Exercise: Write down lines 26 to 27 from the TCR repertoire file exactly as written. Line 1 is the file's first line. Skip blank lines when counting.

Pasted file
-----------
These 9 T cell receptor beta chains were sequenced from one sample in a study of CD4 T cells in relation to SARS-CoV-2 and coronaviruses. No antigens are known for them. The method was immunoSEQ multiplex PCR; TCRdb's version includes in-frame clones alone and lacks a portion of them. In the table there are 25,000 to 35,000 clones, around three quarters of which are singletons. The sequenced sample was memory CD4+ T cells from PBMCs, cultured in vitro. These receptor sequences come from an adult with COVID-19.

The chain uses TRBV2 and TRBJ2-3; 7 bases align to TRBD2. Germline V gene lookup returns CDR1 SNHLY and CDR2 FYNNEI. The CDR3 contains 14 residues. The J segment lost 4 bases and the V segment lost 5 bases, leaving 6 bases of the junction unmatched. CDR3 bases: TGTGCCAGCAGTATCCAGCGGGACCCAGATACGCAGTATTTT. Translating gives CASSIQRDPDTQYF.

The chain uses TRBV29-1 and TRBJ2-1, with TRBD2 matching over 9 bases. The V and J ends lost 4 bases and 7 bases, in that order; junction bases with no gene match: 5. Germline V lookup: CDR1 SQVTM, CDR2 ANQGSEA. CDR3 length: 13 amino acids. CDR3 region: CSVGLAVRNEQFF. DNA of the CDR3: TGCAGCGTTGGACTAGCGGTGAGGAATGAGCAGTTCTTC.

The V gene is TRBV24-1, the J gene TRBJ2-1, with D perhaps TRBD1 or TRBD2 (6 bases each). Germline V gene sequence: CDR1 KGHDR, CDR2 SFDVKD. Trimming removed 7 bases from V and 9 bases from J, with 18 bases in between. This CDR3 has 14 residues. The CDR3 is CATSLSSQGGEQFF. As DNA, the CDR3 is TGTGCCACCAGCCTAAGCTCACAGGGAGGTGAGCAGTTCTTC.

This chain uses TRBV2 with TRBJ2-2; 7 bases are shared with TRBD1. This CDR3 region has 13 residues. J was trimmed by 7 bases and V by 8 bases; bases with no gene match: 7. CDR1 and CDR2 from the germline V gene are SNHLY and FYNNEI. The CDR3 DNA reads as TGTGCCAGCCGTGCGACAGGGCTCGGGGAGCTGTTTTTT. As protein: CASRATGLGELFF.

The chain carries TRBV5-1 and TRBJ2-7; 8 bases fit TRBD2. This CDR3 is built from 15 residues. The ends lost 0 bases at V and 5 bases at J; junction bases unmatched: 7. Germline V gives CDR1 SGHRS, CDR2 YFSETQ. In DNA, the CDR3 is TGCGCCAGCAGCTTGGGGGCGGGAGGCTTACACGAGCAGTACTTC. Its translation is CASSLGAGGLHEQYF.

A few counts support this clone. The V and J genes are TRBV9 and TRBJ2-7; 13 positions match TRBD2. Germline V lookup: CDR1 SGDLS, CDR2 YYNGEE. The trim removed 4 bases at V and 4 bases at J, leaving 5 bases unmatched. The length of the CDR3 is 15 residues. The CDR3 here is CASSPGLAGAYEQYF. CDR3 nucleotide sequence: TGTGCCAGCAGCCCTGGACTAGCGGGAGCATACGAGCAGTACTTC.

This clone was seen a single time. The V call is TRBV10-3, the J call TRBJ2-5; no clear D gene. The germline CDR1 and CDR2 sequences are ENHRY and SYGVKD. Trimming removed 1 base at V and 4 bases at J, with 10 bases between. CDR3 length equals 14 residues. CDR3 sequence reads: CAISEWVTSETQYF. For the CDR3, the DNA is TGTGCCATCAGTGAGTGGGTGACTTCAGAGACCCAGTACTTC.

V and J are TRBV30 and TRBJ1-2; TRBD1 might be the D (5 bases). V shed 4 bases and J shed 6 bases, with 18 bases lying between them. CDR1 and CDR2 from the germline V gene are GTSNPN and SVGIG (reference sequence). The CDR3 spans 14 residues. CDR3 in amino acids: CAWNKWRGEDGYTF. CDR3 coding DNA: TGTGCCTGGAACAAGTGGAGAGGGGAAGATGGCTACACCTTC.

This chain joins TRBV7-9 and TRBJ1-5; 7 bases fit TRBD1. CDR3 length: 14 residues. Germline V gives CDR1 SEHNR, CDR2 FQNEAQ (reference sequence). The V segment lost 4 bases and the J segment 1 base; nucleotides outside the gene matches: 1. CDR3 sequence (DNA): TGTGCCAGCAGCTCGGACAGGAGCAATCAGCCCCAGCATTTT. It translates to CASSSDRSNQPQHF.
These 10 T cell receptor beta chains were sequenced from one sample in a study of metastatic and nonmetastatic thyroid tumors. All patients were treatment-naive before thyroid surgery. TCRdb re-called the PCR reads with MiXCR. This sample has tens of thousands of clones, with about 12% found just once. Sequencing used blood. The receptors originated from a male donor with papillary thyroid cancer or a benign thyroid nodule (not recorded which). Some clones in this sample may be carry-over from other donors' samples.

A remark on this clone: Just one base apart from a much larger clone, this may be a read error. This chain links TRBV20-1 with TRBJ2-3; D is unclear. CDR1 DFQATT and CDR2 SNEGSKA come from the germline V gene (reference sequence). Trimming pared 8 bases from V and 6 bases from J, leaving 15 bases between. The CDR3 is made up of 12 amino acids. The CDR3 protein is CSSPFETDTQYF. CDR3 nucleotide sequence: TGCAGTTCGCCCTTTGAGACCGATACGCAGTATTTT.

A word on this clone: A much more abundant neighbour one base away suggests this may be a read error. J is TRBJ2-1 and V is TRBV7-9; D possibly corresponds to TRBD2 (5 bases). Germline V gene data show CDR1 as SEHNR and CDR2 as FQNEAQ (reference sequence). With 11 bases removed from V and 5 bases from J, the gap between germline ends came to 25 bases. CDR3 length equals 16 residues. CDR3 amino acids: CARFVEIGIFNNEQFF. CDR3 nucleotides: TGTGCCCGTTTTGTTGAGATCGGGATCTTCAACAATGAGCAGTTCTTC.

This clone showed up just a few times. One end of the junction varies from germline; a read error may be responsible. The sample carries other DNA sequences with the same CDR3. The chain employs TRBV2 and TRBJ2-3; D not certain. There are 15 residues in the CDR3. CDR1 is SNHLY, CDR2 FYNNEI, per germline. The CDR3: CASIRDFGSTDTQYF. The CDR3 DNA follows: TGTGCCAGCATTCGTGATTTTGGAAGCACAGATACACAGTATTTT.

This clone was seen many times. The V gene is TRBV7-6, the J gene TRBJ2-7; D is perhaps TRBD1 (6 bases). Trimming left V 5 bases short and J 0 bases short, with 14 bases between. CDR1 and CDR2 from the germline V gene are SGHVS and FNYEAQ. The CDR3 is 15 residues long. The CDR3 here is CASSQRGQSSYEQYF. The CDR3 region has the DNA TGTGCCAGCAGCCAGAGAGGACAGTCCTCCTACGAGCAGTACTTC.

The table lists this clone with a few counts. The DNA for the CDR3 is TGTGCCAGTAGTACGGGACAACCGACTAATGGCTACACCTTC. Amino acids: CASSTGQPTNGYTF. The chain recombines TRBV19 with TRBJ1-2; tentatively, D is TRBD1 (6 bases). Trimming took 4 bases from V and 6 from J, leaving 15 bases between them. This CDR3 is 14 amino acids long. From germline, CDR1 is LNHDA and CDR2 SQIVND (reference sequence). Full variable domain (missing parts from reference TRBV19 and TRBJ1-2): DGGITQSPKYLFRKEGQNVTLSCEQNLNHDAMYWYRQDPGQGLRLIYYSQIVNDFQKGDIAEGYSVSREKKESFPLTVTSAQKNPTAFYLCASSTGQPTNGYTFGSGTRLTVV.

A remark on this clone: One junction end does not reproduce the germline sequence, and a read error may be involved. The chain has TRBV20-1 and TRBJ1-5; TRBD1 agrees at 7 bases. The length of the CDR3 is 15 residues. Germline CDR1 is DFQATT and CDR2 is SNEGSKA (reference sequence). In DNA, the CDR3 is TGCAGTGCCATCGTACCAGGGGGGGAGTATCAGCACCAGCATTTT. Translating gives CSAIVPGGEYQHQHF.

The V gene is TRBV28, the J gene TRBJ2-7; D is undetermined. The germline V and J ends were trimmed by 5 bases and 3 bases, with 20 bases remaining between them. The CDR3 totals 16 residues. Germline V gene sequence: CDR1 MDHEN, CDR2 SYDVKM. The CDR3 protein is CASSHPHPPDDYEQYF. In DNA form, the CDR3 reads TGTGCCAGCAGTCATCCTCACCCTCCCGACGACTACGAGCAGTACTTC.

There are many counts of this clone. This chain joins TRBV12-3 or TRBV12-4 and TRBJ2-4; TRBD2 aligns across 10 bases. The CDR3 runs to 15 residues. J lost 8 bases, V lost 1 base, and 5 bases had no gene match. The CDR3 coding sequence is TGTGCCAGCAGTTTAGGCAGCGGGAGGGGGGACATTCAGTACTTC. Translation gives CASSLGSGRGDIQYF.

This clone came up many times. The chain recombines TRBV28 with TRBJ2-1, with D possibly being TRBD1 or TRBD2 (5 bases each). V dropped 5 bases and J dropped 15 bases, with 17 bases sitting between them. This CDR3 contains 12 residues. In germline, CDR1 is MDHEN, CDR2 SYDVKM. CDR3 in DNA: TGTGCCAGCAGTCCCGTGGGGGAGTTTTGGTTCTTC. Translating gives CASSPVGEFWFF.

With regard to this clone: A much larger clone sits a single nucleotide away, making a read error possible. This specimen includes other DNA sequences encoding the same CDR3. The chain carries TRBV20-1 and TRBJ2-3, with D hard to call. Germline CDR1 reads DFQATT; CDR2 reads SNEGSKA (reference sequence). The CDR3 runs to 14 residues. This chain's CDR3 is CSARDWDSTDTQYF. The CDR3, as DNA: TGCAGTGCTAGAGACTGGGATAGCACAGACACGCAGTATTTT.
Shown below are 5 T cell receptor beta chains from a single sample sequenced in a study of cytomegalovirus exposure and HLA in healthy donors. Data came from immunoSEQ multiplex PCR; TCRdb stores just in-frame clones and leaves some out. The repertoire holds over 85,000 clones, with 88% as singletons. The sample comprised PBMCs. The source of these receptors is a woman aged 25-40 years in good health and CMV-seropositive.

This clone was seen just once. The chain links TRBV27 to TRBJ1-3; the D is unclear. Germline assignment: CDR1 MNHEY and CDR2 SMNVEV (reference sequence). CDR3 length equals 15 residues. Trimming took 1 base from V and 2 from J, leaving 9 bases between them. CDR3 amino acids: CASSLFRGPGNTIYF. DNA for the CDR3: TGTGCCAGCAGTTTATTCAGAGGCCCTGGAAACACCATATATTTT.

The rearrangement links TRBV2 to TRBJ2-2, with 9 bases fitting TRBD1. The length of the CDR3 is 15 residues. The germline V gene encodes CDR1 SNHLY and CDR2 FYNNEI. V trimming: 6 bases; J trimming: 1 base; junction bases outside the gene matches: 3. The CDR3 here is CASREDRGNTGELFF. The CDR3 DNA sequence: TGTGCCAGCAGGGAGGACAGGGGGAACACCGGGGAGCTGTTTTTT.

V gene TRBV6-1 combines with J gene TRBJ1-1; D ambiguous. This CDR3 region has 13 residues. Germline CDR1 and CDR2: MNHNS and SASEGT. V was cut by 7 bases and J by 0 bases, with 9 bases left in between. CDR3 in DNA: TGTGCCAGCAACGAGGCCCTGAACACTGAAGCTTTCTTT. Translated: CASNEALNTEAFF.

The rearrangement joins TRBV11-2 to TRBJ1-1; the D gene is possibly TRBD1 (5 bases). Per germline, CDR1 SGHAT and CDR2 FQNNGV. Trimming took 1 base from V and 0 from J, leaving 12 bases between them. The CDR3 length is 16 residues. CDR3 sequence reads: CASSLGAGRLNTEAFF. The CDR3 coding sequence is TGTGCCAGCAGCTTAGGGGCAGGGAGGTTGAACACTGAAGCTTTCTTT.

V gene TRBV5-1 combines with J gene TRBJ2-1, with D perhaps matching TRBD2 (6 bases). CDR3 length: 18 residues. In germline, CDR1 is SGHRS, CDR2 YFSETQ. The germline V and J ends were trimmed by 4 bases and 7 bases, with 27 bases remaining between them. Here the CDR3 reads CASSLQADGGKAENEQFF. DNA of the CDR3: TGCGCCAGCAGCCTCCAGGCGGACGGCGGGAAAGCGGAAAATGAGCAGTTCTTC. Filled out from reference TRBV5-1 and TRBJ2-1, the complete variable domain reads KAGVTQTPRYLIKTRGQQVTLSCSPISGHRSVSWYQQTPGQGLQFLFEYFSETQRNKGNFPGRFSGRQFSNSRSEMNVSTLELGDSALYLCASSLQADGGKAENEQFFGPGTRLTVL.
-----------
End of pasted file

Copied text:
The rearrangement joins TRBV11-2 to TRBJ1-1; the D gene is possibly TRBD1 (5 bases). Per germline, CDR1 SGHAT and CDR2 FQNNGV. Trimming took 1 base from V and 0 from J, leaving 12 bases between them. The CDR3 length is 16 residues. CDR3 sequence reads: CASSLGAGRLNTEAFF. The CDR3 coding sequence is TGTGCCAGCAGCTTAGGGGCAGGGAGGTTGAACACTGAAGCTTTCTTT.

V gene TRBV5-1 combines with J gene TRBJ2-1, with D perhaps matching TRBD2 (6 bases). CDR3 length: 18 residues. In germline, CDR1 is SGHRS, CDR2 YFSETQ. The germline V and J ends were trimmed by 4 bases and 7 bases, with 27 bases remaining between them. Here the CDR3 reads CASSLQADGGKAENEQFF. DNA of the CDR3: TGCGCCAGCAGCCTCCAGGCGGACGGCGGGAAAGCGGAAAATGAGCAGTTCTTC. Filled out from reference TRBV5-1 and TRBJ2-1, the complete variable domain reads KAGVTQTPRYLIKTRGQQVTLSCSPISGHRSVSWYQQTPGQGLQFLFEYFSETQRNKGNFPGRFSGRQFSNSRSEMNVSTLELGDSALYLCASSLQADGGKAENEQFFGPGTRLTVL.